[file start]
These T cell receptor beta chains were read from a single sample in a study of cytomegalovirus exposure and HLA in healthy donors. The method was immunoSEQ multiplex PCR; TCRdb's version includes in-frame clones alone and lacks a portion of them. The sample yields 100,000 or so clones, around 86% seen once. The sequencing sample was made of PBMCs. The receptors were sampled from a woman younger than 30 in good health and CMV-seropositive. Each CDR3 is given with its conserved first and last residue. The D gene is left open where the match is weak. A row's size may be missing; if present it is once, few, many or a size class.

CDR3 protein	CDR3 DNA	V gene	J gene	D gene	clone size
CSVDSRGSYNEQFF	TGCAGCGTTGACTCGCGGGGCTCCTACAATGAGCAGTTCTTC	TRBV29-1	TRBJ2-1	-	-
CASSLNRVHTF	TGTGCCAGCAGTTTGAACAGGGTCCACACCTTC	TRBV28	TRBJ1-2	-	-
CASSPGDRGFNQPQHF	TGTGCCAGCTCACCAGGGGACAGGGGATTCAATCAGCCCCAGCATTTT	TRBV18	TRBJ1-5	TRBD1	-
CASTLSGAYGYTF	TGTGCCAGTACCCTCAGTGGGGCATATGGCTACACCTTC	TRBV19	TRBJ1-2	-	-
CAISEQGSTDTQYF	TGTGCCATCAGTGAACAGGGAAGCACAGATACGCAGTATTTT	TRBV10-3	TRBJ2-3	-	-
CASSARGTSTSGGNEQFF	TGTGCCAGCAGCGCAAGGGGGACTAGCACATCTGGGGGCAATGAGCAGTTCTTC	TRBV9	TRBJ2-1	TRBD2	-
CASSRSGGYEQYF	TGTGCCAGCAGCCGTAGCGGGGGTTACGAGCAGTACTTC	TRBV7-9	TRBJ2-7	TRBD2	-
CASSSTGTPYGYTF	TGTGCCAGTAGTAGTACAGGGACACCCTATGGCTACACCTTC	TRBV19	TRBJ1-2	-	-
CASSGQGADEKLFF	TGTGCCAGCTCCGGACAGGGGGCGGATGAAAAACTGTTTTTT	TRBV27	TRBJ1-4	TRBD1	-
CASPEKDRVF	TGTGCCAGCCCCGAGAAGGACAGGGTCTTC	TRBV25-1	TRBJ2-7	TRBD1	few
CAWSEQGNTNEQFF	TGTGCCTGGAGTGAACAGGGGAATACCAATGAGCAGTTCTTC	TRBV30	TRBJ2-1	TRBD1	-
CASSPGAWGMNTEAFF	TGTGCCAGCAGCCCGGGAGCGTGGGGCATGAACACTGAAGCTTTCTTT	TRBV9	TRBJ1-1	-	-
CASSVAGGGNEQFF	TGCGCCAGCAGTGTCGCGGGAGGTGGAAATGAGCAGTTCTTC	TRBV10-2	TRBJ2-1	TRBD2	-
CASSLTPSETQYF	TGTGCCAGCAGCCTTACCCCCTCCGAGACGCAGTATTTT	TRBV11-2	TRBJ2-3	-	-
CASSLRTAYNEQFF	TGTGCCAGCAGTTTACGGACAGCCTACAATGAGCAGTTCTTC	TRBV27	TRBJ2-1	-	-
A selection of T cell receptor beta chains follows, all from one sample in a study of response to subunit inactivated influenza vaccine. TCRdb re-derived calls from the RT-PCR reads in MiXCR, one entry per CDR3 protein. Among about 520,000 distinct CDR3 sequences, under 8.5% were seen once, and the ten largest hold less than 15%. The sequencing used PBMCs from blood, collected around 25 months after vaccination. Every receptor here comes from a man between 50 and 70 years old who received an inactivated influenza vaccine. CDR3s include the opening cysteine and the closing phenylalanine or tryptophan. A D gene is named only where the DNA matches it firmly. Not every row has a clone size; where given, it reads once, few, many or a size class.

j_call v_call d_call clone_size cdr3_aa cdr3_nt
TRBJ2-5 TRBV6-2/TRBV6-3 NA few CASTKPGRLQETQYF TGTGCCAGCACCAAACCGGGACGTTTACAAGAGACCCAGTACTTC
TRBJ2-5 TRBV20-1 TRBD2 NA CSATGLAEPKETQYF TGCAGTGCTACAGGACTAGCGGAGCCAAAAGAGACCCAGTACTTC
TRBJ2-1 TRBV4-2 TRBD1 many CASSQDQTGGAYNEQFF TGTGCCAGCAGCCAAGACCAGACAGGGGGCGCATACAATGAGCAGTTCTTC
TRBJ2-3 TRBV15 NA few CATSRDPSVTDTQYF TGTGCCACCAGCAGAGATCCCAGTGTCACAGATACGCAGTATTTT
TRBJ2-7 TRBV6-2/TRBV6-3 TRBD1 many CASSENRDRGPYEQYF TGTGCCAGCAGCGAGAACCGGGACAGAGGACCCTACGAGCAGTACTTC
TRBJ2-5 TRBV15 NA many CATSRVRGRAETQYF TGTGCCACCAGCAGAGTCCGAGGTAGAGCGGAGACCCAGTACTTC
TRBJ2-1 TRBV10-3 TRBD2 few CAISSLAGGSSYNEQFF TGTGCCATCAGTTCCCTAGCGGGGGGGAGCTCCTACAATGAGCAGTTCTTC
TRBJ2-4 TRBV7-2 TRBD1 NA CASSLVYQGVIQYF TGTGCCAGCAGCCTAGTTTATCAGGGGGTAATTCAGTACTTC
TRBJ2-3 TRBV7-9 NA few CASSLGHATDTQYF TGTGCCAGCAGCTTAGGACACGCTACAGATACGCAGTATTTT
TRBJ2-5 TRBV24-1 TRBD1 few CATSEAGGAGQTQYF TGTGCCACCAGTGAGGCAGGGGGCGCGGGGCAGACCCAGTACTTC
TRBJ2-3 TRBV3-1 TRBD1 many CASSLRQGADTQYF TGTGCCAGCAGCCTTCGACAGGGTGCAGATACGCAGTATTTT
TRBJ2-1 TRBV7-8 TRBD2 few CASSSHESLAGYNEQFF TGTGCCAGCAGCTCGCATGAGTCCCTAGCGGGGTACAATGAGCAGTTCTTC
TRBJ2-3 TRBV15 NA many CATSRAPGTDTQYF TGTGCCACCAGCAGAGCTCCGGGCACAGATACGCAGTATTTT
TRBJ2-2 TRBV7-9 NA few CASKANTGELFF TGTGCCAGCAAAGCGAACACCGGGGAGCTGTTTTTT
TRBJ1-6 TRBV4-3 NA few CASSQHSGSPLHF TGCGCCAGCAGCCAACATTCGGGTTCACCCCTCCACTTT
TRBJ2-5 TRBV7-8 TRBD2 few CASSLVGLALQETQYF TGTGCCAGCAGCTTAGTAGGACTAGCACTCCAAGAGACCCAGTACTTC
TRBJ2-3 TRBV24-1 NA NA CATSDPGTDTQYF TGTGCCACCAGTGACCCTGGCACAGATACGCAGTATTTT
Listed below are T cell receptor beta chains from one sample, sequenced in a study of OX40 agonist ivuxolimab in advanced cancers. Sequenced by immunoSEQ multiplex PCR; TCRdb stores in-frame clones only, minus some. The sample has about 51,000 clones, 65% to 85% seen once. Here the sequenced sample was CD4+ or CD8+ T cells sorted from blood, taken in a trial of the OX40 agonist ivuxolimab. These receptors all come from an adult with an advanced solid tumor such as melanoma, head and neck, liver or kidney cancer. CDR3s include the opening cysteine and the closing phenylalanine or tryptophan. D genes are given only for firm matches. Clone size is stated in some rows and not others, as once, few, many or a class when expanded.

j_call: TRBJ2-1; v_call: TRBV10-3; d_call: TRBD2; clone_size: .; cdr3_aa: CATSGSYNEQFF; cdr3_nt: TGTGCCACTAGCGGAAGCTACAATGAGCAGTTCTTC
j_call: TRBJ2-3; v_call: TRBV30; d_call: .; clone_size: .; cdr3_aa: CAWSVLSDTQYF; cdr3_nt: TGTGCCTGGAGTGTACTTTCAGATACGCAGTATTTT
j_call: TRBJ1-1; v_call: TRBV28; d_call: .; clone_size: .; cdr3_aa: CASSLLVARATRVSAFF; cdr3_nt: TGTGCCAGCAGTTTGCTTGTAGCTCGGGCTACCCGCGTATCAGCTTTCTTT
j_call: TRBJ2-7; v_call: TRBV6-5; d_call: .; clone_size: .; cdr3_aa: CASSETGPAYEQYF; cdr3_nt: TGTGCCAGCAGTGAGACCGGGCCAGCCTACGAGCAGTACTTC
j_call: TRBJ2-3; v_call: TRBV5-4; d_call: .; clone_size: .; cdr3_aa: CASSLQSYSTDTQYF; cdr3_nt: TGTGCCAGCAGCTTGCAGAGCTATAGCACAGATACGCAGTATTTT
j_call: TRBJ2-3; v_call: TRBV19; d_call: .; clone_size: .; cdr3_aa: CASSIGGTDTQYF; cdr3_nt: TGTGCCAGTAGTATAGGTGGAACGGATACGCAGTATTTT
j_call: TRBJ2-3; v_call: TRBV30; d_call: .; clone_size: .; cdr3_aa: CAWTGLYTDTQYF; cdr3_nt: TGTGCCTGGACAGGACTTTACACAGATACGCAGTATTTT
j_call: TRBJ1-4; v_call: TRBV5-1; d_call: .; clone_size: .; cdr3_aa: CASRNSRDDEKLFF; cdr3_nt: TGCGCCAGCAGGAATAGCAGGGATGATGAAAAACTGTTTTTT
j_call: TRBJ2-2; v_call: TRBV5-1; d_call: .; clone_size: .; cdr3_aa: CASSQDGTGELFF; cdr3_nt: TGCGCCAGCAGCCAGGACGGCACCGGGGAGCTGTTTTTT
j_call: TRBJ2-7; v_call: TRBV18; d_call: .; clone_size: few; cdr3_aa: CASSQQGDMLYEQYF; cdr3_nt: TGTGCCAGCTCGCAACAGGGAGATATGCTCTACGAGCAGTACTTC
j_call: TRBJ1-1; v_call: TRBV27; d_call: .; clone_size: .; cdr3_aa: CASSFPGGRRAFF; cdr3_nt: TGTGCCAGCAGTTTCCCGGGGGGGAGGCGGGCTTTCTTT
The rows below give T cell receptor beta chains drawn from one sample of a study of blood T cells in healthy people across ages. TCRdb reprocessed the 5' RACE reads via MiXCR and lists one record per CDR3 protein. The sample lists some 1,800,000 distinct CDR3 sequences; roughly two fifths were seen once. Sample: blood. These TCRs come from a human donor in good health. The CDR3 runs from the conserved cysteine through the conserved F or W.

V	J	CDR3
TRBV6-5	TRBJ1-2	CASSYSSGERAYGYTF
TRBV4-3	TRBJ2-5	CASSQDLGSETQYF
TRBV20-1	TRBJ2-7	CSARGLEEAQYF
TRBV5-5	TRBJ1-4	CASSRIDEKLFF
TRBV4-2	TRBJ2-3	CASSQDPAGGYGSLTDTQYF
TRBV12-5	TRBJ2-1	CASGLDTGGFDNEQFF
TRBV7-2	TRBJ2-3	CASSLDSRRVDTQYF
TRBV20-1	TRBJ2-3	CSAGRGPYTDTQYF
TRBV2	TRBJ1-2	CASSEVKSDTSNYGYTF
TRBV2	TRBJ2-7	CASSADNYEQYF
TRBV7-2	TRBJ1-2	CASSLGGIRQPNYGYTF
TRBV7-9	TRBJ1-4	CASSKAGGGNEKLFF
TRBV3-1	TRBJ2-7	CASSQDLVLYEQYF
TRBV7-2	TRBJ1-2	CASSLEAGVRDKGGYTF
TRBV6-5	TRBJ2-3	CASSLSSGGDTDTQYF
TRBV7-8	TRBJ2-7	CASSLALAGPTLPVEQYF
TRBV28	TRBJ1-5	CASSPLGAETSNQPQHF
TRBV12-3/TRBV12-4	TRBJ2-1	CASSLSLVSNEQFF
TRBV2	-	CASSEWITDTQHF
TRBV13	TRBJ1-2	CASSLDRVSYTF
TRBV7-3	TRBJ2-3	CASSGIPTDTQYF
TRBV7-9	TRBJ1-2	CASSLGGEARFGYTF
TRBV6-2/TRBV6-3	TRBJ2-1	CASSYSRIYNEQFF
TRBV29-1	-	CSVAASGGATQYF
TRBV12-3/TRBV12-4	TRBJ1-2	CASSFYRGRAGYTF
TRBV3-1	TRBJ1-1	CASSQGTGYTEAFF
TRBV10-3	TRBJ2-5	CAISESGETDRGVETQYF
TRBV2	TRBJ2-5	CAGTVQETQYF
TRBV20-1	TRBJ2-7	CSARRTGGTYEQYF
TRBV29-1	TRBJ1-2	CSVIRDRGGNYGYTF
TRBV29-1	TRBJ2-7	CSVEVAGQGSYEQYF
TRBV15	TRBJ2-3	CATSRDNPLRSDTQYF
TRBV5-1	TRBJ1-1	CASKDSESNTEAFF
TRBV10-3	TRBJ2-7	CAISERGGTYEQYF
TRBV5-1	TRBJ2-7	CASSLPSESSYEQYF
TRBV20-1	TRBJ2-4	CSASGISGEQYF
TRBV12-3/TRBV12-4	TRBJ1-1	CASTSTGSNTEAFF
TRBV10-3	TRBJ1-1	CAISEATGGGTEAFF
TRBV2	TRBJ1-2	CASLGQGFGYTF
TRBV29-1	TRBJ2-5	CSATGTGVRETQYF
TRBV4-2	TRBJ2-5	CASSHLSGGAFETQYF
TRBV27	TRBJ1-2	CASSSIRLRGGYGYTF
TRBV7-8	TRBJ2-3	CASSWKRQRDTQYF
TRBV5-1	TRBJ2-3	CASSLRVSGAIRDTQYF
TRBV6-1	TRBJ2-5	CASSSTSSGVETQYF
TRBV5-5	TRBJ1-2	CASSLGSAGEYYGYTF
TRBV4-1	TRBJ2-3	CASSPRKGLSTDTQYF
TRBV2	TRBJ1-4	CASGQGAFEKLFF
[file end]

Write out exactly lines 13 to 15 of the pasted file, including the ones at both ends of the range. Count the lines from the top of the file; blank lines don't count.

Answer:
CAWSEQGNTNEQFF	TGTGCCTGGAGTGAACAGGGGAATACCAATGAGCAGTTCTTC	TRBV30	TRBJ2-1	TRBD1	-
CASSPGAWGMNTEAFF	TGTGCCAGCAGCCCGGGAGCGTGGGGCATGAACACTGAAGCTTTCTTT	TRBV9	TRBJ1-1	-	-
CASSVAGGGNEQFF	TGCGCCAGCAGTGTCGCGGGAGGTGGAAATGAGCAGTTCTTC	TRBV10-2	TRBJ2-1	TRBD2	-